EDITOR’S NOTE: Being a good parent at times takes superhero skills. To help you develop your own, “The Relational Book for Parenting” authors Saliha Bava and Mark Greene offer advice. Go here to read more in this exclusive periodic series for City Dads Group.
We previously wrote about the power of listening with curiosity. As we get into additional relationship super powers, we’ll refer back to previous ones and show how all interconnect and interrelate. Growing these relationship super powers, what we sometimes call our “relational intelligence,” provides us with a web of capacities we can access in fluid and intuitive ways. We can learn to combine and engage them, moving easily from one to the next, through a process of playful improvisation. At the heart of all this is our willingness to stay playful. (More on play in a future post.)
This brings us to developing the ability to hold strong when others present us with challenging emotions rather than trying to explain or fix the situation.
Relationship Super Power #2:
Not Collapsing into the Emotions of Others
Sometimes our children will need to share challenging emotions, like sadness or rage. This is uncomfortable for many of us, especially those without much experience engaging others in these situations. When we see others in pain or sad, we often end up trying to fix their problems, thinking, “There I solved it for you, so don’t show me those emotions anymore.”
This, however, is a temporary fix at best; often, as much for us as for them. Instead, our partner or children need to feel heard. They need the space and support from us to engage with their emotions. By asking calming, age-appropriate questions, we help very young children gain courage. They actually learn to play with what they are feeling and further explore it. They learn how to hang in and be curious with their emotional responses. They can then create new meanings and connections within this safe relationship container we create for them. Our calmness becomes their calmness. Our exploration, theirs. Our patience, theirs.
As parents, we can show our children that they don’t have to heighten their emotional response, but instead they can see the beauty, the “wowness” of being human. Later in their lives, they can learn to say, “Wow, what was that? That was strange what I felt. I wonder what that was?” Research shows that our capacity for experiencing “wowness” increases our overall happiness (more on it in another post).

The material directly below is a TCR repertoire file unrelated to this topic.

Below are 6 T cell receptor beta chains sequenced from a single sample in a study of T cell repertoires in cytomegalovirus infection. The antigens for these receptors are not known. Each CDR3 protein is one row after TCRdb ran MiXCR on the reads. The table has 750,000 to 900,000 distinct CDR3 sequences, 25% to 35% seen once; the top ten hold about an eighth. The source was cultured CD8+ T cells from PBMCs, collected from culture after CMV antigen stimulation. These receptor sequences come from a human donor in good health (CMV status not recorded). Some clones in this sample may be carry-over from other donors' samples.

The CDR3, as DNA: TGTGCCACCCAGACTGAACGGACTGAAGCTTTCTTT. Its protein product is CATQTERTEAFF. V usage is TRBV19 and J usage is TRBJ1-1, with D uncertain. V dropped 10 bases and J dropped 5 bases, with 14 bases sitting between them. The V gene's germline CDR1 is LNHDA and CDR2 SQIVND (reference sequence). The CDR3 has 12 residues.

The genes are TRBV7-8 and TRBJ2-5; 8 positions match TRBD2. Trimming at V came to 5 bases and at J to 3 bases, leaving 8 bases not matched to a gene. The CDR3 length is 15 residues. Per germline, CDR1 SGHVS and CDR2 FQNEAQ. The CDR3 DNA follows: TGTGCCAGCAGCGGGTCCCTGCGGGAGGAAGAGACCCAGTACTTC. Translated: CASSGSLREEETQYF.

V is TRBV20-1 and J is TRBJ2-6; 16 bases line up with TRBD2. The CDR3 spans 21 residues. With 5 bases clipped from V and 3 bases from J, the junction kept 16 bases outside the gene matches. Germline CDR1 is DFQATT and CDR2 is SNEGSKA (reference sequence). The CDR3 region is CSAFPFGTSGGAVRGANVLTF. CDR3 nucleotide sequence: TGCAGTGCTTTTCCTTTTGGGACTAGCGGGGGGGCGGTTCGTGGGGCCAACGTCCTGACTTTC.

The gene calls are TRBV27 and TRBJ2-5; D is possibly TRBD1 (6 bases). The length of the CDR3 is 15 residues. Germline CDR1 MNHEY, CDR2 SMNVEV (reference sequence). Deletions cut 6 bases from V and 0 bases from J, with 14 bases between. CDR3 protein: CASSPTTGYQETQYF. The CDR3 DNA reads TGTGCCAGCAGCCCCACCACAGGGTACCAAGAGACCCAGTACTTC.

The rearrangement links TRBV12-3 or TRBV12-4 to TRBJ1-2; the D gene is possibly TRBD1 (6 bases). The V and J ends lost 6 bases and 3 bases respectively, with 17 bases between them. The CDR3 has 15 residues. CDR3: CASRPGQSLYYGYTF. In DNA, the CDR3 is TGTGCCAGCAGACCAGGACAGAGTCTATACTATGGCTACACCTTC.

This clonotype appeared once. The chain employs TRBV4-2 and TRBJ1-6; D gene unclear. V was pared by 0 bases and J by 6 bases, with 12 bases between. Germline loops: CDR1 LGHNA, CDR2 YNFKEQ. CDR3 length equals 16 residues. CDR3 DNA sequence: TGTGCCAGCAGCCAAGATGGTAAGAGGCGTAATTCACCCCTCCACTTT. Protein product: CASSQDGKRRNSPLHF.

In choosing to ask questions and stay curious, we help grow our children’s “relational stamina.” Over time, in their relationship with us, they learn to explore, identify and grow their emotional expression along with the back and forth of relating to others. Even emotions like anger, which at first might appear to be challenging to express, can become less so and more familiar over time. Eventually, feeling angry can even morph into new forms of healthy, generative expression through the power of conversation. Our task is keeping our children company throughout this process and provide them framing questions while they explore. (“Do you think you may be feeling sad? What if there are some other emotions in there, too?”)
When we model listening with curiosity for our children, and how not to collapse into someone else’s strong emotions, we are modeling a powerful form of emotional courage. In these moments, we show it’s OK not to know all the answers right away. It’s OK to wait and see what emerges for us. In this process, we increase our own capacity to do this in our adult relationships, creating a powerful way to listen to our partners or our co-workers. We also show our children that we trust who they are and the conclusions they will reach.
The great joy here? The rich, distinctive conversations that emerge from listening with curiosity help maintain the closeness and connection we long for as parents:
- Try it out! See if you can hold the emotional responses of others without collapsing into (reacting to) any challenging emotions they might be feeling.
- What did you discover about your own emotional reactions when you try to do this?
- How did your attempt to create a calm holding space for the challenging emotions of others change the conversation?
- Share your comments here.
Next up: Considering Context
ABOUT THE AUTHORS
Saliha Bava, PhD, is a couples and family therapist who you can follow on Twitter @ThinkPlay. Mark Greene is senior editor of The Good Men Project who you can follow on Twitter @Remakingmanhood. Their book on growing our families’ relationship capacities, The Relational Book for Parenting, is available on Amazon.
See their introductory video at http://ThinkPlayPartners.com